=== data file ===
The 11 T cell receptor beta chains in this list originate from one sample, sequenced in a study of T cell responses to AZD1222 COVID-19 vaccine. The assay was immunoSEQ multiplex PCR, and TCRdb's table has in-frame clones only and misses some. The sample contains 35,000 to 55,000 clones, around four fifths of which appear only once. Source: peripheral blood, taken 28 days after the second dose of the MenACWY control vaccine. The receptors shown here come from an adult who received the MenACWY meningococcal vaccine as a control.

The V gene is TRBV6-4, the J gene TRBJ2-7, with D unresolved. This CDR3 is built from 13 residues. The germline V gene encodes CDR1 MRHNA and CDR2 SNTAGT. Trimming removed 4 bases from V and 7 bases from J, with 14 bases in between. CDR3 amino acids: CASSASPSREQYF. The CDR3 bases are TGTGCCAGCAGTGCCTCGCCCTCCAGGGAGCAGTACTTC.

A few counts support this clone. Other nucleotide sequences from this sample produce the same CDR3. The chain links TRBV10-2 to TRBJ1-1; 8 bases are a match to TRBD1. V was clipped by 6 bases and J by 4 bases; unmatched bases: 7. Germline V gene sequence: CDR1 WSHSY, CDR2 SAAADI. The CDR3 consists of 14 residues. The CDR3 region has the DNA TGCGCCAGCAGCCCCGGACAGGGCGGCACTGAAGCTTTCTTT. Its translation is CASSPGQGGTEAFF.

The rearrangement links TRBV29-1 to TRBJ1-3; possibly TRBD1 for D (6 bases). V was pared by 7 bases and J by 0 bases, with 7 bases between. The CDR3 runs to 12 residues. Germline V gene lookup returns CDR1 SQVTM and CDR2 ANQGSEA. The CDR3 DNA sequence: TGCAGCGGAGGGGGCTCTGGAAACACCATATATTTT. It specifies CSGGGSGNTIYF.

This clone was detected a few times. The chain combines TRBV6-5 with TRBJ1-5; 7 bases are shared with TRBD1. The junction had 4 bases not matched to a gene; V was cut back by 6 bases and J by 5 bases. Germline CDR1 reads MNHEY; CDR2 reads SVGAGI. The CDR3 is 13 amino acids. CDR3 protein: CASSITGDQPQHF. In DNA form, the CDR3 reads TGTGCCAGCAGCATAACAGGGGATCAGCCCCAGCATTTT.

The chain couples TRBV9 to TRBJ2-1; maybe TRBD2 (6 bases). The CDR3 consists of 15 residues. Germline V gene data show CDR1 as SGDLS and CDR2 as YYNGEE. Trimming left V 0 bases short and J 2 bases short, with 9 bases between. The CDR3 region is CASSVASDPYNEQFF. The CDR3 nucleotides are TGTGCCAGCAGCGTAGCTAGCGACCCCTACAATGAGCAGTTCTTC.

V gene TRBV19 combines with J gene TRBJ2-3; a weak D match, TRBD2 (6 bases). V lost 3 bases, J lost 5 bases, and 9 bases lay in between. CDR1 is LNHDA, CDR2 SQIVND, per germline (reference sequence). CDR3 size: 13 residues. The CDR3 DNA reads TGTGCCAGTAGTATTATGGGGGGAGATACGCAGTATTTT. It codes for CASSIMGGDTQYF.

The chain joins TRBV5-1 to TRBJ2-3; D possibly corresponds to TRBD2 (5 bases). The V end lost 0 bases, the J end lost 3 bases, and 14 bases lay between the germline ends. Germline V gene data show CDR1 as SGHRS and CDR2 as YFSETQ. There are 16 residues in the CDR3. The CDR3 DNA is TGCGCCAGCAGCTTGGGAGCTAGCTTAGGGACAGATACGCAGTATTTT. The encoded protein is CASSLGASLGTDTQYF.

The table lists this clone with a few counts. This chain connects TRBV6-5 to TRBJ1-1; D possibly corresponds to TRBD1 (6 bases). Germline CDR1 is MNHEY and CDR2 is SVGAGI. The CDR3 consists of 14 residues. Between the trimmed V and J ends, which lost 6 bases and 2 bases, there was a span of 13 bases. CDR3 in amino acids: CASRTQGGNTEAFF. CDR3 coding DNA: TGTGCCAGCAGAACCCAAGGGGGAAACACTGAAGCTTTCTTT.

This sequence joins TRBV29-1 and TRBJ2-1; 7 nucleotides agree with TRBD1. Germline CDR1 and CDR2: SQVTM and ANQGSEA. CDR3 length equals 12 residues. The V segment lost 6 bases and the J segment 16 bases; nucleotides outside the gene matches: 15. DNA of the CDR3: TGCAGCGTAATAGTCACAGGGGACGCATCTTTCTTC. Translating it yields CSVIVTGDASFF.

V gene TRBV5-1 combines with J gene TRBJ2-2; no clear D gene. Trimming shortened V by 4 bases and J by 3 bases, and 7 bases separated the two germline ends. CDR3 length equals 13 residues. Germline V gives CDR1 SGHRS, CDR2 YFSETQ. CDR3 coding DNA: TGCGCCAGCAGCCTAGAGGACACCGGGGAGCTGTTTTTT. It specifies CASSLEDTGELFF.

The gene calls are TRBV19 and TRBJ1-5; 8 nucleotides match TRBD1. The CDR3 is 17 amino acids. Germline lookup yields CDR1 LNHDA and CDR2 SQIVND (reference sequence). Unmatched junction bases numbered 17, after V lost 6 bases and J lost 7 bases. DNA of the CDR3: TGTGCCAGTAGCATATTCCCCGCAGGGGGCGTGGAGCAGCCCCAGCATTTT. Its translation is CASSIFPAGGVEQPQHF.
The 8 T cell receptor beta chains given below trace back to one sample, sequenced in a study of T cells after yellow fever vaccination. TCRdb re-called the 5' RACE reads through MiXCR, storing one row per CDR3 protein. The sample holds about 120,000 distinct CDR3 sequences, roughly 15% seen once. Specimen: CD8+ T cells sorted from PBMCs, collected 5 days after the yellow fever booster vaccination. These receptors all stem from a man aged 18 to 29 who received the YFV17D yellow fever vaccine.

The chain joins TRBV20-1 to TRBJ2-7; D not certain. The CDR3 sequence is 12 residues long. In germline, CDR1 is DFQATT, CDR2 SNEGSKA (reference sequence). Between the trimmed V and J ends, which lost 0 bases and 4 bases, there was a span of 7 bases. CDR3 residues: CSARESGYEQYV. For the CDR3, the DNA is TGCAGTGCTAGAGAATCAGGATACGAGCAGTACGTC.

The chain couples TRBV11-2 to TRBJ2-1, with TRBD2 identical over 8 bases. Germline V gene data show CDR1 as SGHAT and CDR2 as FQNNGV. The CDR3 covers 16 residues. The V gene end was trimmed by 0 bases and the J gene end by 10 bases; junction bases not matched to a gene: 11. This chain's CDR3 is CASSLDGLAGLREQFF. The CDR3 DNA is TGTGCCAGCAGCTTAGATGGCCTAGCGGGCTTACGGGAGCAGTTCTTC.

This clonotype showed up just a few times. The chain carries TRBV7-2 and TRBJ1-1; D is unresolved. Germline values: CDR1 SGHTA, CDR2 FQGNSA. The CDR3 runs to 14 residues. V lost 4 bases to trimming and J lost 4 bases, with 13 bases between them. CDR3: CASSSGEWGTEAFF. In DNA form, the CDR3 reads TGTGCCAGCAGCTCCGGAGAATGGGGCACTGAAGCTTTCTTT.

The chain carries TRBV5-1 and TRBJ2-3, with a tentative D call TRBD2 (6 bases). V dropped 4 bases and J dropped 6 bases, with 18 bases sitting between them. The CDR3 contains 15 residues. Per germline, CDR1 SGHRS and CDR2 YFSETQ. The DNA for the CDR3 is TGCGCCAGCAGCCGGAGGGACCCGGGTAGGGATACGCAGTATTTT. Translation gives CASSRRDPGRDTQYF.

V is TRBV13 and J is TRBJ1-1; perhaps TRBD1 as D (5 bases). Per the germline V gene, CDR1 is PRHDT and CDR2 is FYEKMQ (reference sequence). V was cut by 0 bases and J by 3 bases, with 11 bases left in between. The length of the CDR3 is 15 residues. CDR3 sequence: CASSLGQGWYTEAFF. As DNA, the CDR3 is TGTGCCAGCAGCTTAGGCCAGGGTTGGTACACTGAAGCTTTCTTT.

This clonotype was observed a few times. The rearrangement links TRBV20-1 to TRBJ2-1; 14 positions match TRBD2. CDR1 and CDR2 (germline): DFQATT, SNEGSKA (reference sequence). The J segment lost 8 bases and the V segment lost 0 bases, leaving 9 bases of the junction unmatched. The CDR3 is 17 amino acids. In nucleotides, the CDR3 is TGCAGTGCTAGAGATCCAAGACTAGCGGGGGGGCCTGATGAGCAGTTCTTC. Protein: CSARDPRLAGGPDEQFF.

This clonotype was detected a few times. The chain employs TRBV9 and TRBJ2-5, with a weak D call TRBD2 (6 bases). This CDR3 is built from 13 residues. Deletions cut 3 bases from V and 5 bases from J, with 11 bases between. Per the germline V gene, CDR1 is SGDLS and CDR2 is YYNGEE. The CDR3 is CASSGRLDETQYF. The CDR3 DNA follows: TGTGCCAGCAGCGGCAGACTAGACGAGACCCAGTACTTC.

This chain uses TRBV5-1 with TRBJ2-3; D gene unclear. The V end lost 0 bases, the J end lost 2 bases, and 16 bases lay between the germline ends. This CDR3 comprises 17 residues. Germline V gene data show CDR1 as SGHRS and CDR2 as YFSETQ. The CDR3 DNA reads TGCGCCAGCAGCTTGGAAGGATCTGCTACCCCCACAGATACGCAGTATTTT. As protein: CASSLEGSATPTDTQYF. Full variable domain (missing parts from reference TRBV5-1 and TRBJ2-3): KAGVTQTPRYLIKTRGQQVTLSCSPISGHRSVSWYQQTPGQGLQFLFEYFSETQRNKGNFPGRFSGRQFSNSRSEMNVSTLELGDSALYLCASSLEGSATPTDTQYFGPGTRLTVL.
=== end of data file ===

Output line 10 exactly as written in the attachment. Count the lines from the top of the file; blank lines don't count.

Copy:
This sequence joins TRBV29-1 and TRBJ2-1; 7 nucleotides agree with TRBD1. Germline CDR1 and CDR2: SQVTM and ANQGSEA. CDR3 length equals 12 residues. The V segment lost 6 bases and the J segment 16 bases; nucleotides outside the gene matches: 15. DNA of the CDR3: TGCAGCGTAATAGTCACAGGGGACGCATCTTTCTTC. Translating it yields CSVIVTGDASFF.